Internal Controls vs. SOX Clawbacks - The Cost of Non-Compliance!

Posted by Bill Bockwoldt on March 25, 2011

Who says SOX doesn't pay?

The SEC is pursuing more executives through Section 304, known as the "clawback" provision, to recover ill-gotten gains based on alleged fraudulent financial reporting. Recent cases include:

Beazer Homes - Former CEO and CAO charged - $6.5M recovered so far with one case still pending.

CSK Auto Corp. - Former CEO - case pending.

Diebold Inc. - Former CEO - case pending.

Navistar International - CEO and Former CFO - >$2.3M recovered.

SOX 304 mandates that corporate executives must forfeit stock sale profits & bonuses earned in the event there was a financial restatement resulting from misconduct. One interesting thing to note here is that this can happen to executives who have not even been charged with fraud, but may have benefitted from the fraudulent activity.

I believe it is hard to argue that an executive is entitled to performance-based compensation and stock awards based on over-stated earnings or unreported losses - and yet that thinking appears almost counter-intuitive when looking back at the corporate meltdowns that led to the original Sarbanes-Oxley 404 legislation.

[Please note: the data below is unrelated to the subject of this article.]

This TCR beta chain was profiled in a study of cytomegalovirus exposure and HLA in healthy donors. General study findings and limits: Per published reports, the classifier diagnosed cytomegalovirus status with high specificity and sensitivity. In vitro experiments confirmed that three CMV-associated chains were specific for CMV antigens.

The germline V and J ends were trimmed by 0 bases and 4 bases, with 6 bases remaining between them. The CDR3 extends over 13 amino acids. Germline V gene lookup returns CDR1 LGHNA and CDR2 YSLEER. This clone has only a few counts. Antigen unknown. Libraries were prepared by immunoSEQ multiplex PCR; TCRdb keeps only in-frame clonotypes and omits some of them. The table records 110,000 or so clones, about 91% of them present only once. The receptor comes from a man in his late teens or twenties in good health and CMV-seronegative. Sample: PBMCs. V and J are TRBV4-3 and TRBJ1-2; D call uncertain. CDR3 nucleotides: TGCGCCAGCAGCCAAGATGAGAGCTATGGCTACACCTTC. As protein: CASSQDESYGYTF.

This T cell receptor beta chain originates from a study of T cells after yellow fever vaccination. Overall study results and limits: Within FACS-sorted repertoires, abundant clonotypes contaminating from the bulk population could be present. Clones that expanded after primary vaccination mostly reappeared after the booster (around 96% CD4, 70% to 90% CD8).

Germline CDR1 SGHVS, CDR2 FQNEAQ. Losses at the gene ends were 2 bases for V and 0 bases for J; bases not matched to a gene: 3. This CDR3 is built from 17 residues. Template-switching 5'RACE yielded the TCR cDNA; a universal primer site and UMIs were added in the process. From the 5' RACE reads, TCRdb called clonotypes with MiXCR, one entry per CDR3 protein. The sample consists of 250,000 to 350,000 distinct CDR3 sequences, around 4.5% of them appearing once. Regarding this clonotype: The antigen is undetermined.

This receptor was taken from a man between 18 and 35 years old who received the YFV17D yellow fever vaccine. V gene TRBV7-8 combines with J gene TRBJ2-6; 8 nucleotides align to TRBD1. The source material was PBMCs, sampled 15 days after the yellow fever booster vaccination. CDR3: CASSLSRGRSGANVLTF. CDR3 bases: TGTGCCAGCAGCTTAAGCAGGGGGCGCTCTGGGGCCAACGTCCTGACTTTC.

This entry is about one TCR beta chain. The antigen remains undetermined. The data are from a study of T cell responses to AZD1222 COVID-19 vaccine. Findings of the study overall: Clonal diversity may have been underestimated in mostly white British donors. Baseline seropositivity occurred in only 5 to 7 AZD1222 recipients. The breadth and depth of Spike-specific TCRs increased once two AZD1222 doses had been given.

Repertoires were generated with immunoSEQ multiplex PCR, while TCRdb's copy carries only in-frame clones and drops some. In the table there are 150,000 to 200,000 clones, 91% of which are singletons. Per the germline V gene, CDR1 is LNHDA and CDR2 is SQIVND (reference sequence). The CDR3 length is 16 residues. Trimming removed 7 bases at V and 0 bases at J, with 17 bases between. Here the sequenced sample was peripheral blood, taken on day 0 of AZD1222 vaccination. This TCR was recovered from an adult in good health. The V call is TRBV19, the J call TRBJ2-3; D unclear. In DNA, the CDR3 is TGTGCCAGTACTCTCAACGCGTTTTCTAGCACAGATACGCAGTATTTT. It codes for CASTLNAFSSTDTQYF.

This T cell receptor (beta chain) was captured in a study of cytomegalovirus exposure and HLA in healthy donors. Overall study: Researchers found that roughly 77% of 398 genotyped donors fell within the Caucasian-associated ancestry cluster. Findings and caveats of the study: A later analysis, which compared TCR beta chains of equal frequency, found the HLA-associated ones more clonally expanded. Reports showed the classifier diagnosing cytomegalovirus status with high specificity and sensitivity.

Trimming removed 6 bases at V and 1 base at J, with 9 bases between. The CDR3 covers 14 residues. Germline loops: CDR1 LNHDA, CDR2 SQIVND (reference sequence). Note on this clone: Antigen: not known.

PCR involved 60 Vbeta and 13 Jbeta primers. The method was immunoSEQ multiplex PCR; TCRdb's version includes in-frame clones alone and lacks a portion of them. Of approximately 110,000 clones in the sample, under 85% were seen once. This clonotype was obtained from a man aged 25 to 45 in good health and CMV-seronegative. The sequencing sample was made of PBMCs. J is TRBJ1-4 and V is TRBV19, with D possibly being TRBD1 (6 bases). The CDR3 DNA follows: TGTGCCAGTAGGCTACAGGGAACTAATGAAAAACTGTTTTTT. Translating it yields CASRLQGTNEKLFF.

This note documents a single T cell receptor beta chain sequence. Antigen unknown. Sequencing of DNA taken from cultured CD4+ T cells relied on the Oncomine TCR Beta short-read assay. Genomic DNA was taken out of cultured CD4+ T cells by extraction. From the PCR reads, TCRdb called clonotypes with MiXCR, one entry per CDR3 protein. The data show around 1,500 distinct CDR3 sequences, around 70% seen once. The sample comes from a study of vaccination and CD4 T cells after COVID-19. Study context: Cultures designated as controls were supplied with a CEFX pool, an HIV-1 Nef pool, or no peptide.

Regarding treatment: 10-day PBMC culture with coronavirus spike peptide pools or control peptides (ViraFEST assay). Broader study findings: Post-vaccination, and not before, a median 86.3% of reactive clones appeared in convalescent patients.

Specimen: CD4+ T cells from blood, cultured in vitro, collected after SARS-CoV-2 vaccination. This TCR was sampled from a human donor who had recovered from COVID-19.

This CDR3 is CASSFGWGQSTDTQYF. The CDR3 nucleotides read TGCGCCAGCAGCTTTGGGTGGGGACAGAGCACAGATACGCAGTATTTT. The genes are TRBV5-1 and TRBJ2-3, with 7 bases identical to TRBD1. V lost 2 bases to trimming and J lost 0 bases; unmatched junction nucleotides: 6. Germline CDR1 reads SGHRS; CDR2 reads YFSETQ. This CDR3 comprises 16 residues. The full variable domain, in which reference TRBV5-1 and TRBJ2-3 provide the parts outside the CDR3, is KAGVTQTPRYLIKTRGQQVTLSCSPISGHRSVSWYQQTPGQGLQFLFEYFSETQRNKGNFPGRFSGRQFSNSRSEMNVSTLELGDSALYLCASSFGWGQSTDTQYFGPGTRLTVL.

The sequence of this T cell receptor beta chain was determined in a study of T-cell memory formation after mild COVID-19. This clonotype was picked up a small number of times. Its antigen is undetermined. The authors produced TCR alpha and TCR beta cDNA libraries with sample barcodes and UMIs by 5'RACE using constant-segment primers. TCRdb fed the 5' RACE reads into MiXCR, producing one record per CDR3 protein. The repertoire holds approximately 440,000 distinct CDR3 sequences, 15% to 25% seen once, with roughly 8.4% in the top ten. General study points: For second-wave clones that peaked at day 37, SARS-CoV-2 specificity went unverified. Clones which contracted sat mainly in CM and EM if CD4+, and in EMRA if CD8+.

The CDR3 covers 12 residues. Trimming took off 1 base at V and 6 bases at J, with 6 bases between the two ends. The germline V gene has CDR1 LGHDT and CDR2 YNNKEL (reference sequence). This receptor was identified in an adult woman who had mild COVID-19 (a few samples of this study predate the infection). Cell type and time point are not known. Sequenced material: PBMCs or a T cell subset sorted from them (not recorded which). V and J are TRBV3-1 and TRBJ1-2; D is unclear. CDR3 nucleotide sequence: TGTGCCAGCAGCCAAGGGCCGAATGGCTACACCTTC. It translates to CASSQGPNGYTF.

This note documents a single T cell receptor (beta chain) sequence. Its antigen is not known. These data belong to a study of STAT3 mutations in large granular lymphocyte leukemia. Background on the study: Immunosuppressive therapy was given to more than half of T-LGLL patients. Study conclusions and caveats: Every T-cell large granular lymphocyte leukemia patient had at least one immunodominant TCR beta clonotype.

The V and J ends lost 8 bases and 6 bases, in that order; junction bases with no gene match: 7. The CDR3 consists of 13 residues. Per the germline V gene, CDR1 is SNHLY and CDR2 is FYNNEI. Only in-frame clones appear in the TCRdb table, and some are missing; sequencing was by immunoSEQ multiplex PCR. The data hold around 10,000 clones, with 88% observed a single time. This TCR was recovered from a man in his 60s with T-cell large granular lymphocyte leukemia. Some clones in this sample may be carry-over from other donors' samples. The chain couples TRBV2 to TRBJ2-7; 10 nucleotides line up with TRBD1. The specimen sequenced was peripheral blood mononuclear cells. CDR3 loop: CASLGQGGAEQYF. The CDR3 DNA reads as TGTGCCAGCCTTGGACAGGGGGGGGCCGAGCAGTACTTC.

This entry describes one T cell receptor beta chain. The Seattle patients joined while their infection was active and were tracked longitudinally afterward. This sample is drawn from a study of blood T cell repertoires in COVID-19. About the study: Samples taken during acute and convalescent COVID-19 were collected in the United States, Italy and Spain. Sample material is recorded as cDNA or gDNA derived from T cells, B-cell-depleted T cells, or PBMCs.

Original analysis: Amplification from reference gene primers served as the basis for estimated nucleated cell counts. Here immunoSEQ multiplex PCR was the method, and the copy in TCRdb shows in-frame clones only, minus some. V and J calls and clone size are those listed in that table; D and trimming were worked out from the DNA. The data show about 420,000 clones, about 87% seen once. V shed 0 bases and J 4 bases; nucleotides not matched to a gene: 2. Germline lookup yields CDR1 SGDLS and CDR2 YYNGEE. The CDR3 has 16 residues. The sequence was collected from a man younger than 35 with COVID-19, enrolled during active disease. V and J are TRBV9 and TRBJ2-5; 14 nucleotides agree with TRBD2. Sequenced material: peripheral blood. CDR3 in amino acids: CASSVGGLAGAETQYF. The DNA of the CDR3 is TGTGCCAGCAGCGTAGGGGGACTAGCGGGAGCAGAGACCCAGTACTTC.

When is it really fair to demand executive repayment based on restated financials? Only when allegations of fraud or misconduct are proven? And only if it involves the top executives? I tend to not believe the claims about not knowing the "books were cooked". If you are the people in charge, and are being compensated as such, how can that be a legitimate excuse? At the very least it is a testament to your mismanagement - and isn't that what your performance pay should be based on in the first place?

Implementing robust internal controls should prevent or at least reduce these types of activities from the outset. And when you look at the financial consequences of restatements; including the write-downs, falling stock prices, investor lawsuits, management turnover, and reduced market confidence - how can one conclude that Sarbanes-Oxley is not worth the initial cost? This is akin to regulation as insurance - to prevent the things you "don't" want to happen.

Tags: Internal Controls, SOX, 304, clawback